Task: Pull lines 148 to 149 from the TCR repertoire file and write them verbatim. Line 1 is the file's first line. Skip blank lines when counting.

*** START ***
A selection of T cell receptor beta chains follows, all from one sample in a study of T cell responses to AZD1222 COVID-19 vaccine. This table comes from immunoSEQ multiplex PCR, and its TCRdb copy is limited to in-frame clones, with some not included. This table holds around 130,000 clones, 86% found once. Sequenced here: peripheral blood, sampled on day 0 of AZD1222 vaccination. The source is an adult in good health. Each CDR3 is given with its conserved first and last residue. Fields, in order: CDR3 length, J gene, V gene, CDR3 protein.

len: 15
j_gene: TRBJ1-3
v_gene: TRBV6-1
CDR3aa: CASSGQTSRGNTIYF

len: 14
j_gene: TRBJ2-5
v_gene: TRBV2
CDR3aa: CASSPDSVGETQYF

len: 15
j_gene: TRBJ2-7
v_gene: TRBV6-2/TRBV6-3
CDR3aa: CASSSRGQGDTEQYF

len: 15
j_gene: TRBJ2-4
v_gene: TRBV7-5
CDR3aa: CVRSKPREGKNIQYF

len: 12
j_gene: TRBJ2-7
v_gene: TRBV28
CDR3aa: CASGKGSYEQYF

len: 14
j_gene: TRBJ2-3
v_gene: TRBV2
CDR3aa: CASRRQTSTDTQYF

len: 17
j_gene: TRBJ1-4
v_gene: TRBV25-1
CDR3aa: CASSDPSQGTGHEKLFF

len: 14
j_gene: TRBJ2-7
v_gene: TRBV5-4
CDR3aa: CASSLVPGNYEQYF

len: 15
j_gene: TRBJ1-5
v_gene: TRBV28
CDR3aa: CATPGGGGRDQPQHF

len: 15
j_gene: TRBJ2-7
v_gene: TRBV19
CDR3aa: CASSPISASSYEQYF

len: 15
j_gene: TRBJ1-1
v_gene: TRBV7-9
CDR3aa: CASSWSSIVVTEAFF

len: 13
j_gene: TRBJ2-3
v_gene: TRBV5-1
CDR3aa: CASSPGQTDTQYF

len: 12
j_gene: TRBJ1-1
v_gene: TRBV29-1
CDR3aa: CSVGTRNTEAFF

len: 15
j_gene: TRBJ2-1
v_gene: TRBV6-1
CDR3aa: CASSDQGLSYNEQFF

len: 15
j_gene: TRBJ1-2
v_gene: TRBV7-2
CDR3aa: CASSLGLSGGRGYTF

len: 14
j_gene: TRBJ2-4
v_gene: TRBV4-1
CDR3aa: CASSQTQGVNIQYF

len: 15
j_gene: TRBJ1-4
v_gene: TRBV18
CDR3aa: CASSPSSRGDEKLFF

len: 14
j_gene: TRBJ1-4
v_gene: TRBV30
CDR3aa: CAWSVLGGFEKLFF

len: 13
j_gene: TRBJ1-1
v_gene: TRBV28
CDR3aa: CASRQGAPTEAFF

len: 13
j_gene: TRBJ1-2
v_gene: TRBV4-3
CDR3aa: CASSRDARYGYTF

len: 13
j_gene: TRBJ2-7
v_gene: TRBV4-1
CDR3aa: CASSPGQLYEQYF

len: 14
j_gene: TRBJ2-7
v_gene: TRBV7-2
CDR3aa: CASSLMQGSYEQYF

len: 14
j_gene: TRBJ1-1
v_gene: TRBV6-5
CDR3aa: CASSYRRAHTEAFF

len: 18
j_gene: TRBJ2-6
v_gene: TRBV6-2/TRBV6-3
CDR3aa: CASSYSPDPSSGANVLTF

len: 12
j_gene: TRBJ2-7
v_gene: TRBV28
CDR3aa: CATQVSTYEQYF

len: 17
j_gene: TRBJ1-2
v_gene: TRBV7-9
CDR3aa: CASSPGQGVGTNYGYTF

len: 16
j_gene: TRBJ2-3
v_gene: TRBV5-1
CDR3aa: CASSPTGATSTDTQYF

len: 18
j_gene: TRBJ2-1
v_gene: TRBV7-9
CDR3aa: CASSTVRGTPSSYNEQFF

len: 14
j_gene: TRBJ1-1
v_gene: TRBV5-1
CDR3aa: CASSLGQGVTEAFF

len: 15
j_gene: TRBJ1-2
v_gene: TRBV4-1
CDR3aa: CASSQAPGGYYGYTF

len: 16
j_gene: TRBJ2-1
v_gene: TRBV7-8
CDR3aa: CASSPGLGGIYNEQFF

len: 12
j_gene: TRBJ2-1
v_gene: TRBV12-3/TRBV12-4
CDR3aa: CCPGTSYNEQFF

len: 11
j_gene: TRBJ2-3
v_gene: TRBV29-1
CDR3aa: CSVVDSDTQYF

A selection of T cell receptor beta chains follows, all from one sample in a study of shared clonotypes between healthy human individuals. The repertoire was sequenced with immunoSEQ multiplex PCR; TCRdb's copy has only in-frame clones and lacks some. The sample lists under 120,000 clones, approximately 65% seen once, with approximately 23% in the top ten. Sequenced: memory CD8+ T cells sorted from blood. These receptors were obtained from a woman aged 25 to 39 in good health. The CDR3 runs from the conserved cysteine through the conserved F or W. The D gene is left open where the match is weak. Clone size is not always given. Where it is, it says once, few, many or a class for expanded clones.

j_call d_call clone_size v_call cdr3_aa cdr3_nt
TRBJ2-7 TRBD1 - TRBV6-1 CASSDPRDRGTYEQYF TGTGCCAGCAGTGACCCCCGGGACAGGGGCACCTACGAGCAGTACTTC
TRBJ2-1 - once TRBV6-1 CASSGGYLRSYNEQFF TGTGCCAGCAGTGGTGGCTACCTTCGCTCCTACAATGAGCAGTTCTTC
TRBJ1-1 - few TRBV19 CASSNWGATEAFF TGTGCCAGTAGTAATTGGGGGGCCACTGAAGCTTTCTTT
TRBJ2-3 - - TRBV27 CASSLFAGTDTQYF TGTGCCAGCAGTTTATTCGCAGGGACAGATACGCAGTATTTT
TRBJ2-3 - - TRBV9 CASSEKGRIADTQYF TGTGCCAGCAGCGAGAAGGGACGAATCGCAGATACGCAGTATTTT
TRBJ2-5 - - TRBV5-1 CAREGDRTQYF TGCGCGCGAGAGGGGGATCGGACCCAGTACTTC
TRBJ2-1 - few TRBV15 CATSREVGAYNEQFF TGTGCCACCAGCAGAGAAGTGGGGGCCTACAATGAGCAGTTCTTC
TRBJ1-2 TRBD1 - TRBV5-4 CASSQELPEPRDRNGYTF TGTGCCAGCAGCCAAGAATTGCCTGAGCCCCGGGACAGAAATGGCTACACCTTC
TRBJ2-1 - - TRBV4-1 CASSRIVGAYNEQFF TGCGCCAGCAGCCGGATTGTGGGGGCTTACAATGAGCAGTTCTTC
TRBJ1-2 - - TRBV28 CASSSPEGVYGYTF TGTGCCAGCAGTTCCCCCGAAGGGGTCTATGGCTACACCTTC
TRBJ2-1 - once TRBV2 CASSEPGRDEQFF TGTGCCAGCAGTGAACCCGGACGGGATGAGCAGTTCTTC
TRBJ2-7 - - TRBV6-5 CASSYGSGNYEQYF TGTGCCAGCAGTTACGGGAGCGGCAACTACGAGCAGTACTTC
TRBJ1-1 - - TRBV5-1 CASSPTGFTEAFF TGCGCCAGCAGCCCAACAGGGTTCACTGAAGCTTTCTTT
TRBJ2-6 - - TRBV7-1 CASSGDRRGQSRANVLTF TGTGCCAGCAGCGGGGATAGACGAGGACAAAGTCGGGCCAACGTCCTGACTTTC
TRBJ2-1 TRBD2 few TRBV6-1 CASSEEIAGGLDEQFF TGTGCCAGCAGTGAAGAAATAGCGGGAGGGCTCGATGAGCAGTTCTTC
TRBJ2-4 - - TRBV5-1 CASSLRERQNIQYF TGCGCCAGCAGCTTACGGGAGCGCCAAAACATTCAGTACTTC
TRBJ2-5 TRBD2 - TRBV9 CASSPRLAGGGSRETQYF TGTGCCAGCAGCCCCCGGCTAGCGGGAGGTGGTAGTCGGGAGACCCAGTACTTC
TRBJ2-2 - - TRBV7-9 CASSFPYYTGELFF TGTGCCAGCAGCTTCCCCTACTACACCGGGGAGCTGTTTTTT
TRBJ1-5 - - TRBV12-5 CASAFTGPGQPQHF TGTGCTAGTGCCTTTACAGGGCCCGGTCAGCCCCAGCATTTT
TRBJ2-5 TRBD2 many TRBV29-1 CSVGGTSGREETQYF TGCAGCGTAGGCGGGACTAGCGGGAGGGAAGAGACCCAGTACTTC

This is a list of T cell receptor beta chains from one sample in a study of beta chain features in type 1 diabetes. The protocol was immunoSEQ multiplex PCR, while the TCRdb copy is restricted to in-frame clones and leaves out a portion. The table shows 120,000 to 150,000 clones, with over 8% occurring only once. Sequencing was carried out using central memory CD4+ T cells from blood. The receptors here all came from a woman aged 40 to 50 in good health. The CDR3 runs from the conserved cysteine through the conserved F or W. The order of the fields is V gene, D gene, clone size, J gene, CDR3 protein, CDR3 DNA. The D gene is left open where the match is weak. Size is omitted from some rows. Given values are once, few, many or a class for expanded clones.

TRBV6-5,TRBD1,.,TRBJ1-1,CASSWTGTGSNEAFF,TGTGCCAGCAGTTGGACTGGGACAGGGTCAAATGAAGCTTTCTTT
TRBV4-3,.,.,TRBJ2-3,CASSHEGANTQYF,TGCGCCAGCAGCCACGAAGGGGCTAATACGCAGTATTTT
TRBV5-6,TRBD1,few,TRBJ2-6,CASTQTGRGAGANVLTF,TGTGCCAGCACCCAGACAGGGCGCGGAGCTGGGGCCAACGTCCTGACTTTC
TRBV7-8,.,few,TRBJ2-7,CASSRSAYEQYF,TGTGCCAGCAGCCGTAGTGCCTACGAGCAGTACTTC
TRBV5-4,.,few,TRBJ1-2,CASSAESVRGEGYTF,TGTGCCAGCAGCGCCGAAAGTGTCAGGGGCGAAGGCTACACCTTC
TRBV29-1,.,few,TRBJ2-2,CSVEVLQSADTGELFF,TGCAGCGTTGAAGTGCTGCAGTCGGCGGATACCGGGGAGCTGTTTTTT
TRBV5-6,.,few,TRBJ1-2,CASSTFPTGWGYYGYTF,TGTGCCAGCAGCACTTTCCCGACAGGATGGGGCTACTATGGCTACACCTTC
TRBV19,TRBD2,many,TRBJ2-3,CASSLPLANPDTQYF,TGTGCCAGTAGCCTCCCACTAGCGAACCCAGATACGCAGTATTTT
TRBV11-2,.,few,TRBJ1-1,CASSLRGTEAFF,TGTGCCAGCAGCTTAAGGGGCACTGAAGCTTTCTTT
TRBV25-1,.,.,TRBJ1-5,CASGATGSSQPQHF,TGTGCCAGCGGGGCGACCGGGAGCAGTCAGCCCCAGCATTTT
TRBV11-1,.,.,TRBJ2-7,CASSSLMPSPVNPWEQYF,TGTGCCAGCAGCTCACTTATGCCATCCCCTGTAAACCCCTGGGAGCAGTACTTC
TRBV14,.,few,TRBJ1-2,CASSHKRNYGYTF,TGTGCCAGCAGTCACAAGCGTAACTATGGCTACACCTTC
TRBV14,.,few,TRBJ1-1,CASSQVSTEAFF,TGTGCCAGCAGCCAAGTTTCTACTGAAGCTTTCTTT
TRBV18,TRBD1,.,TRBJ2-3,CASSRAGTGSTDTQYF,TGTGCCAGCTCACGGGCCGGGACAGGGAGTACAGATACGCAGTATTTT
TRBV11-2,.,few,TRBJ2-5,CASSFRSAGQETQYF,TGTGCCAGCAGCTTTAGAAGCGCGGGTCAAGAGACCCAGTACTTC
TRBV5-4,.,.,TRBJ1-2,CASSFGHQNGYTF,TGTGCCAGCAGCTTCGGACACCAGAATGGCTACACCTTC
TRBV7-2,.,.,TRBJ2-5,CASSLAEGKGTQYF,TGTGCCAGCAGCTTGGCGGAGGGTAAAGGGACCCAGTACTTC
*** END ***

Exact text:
TRBJ1-1 - - TRBV5-1 CASSPTGFTEAFF TGCGCCAGCAGCCCAACAGGGTTCACTGAAGCTTTCTTT
TRBJ2-6 - - TRBV7-1 CASSGDRRGQSRANVLTF TGTGCCAGCAGCGGGGATAGACGAGGACAAAGTCGGGCCAACGTCCTGACTTTC